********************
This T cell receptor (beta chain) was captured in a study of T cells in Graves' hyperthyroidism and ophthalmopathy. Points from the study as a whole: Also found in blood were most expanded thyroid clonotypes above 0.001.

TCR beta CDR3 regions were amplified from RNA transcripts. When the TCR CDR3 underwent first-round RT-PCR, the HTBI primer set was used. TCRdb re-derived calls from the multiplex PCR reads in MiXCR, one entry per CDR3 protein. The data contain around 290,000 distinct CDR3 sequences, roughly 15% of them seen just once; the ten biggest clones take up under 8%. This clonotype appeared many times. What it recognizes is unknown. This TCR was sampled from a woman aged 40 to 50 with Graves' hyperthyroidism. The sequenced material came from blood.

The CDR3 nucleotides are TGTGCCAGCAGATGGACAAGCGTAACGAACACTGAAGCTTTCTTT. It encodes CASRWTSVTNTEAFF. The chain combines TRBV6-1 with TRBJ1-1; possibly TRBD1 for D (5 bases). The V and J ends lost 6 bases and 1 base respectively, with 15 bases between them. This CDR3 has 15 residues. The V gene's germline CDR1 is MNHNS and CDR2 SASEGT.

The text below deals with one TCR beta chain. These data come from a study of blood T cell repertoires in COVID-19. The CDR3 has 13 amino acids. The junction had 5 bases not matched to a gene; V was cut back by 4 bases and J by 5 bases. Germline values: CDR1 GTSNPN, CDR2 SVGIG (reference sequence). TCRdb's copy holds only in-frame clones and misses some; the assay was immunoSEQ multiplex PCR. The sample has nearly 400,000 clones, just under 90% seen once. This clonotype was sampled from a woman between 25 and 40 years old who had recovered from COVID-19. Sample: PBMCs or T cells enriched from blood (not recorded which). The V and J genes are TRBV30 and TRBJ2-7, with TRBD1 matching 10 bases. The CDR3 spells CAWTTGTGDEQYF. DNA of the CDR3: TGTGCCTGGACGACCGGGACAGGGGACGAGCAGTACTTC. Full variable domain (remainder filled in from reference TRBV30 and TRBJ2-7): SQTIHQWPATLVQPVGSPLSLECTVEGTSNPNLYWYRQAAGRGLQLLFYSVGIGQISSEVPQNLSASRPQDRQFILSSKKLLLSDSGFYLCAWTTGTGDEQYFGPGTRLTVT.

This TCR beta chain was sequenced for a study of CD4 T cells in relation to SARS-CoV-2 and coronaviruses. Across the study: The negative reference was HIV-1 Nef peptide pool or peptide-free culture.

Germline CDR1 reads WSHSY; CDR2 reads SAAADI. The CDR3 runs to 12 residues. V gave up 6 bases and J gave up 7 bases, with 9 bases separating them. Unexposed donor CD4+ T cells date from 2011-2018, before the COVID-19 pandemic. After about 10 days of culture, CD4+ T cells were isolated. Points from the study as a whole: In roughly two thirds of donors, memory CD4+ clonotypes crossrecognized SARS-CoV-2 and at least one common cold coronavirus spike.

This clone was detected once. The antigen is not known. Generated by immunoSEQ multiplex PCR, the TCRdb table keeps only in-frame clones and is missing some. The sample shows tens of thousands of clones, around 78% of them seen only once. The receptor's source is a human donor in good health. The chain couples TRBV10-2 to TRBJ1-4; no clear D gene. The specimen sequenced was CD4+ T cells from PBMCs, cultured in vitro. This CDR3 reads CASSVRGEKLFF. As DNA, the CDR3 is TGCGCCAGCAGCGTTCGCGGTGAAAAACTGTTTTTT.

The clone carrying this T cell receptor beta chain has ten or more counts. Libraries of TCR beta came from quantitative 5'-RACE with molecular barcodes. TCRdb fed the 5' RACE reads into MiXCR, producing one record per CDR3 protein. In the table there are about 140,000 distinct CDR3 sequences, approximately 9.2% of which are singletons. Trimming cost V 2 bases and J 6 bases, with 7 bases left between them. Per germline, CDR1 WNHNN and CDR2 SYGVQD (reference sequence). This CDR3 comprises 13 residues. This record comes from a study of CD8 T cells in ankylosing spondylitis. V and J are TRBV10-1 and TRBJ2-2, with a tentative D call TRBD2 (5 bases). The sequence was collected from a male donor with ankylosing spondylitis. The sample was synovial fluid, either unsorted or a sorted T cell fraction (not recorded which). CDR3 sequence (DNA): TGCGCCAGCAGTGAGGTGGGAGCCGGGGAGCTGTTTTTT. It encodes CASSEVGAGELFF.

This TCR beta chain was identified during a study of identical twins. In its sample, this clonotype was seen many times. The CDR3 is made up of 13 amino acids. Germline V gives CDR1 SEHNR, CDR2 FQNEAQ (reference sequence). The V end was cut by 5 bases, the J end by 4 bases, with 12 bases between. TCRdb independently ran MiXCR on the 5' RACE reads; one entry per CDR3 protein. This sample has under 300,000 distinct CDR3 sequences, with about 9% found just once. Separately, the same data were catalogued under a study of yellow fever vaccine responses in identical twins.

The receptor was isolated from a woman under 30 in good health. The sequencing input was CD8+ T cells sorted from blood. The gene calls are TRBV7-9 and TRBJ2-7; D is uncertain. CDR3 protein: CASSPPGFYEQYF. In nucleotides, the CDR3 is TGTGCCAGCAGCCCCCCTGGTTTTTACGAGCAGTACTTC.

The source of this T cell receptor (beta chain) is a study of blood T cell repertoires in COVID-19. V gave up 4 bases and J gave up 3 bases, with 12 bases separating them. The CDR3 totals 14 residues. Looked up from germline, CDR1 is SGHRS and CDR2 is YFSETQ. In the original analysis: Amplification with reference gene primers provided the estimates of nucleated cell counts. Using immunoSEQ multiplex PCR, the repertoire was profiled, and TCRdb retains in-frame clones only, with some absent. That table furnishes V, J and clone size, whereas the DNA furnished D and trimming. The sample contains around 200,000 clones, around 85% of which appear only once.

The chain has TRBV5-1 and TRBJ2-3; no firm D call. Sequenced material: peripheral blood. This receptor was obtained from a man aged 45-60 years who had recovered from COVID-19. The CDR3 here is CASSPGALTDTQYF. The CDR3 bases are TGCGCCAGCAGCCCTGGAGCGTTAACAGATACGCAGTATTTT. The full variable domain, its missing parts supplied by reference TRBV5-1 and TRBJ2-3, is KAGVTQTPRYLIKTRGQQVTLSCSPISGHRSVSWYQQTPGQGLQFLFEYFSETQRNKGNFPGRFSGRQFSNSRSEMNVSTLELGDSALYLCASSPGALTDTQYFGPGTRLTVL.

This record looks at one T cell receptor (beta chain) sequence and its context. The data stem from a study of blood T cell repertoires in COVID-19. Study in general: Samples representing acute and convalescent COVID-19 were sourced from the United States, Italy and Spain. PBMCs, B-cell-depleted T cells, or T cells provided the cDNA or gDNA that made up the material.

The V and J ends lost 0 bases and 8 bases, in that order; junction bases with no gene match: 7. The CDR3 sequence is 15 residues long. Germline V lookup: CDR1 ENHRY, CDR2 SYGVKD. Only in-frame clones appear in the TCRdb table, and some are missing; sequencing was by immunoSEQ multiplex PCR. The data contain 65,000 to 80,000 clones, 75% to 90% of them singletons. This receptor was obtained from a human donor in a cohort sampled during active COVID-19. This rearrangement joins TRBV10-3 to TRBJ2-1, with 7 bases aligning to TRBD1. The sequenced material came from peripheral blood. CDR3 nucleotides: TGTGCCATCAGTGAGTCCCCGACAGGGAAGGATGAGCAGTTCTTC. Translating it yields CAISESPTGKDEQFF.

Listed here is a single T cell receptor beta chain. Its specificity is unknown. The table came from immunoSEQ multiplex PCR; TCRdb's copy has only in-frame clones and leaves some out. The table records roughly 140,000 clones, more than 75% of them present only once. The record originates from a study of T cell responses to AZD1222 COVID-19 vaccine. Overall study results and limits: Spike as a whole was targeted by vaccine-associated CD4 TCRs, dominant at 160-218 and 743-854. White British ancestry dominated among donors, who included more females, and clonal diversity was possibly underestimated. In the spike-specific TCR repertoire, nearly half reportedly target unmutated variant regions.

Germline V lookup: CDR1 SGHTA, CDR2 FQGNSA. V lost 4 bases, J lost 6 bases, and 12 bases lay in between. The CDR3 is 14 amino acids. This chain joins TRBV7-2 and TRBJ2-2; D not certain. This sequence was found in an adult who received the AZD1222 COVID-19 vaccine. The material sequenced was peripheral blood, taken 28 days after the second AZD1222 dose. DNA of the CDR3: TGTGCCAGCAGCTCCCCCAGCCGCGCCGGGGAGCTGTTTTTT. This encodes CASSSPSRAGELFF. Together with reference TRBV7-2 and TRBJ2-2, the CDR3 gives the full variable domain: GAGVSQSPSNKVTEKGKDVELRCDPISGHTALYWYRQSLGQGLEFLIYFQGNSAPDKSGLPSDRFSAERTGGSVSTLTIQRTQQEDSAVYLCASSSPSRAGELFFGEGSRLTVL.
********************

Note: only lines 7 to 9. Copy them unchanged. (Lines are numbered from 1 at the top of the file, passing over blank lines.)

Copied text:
This clone was detected once. The antigen is not known. Generated by immunoSEQ multiplex PCR, the TCRdb table keeps only in-frame clones and is missing some. The sample shows tens of thousands of clones, around 78% of them seen only once. The receptor's source is a human donor in good health. The chain couples TRBV10-2 to TRBJ1-4; no clear D gene. The specimen sequenced was CD4+ T cells from PBMCs, cultured in vitro. This CDR3 reads CASSVRGEKLFF. As DNA, the CDR3 is TGCGCCAGCAGCGTTCGCGGTGAAAAACTGTTTTTT.

The clone carrying this T cell receptor beta chain has ten or more counts. Libraries of TCR beta came from quantitative 5'-RACE with molecular barcodes. TCRdb fed the 5' RACE reads into MiXCR, producing one record per CDR3 protein. In the table there are about 140,000 distinct CDR3 sequences, approximately 9.2% of which are singletons. Trimming cost V 2 bases and J 6 bases, with 7 bases left between them. Per germline, CDR1 WNHNN and CDR2 SYGVQD (reference sequence). This CDR3 comprises 13 residues. This record comes from a study of CD8 T cells in ankylosing spondylitis. V and J are TRBV10-1 and TRBJ2-2, with a tentative D call TRBD2 (5 bases). The sequence was collected from a male donor with ankylosing spondylitis. The sample was synovial fluid, either unsorted or a sorted T cell fraction (not recorded which). CDR3 sequence (DNA): TGCGCCAGCAGTGAGGTGGGAGCCGGGGAGCTGTTTTTT. It encodes CASSEVGAGELFF.

This TCR beta chain was identified during a study of identical twins. In its sample, this clonotype was seen many times. The CDR3 is made up of 13 amino acids. Germline V gives CDR1 SEHNR, CDR2 FQNEAQ (reference sequence). The V end was cut by 5 bases, the J end by 4 bases, with 12 bases between. TCRdb independently ran MiXCR on the 5' RACE reads; one entry per CDR3 protein. This sample has under 300,000 distinct CDR3 sequences, with about 9% found just once. Separately, the same data were catalogued under a study of yellow fever vaccine responses in identical twins.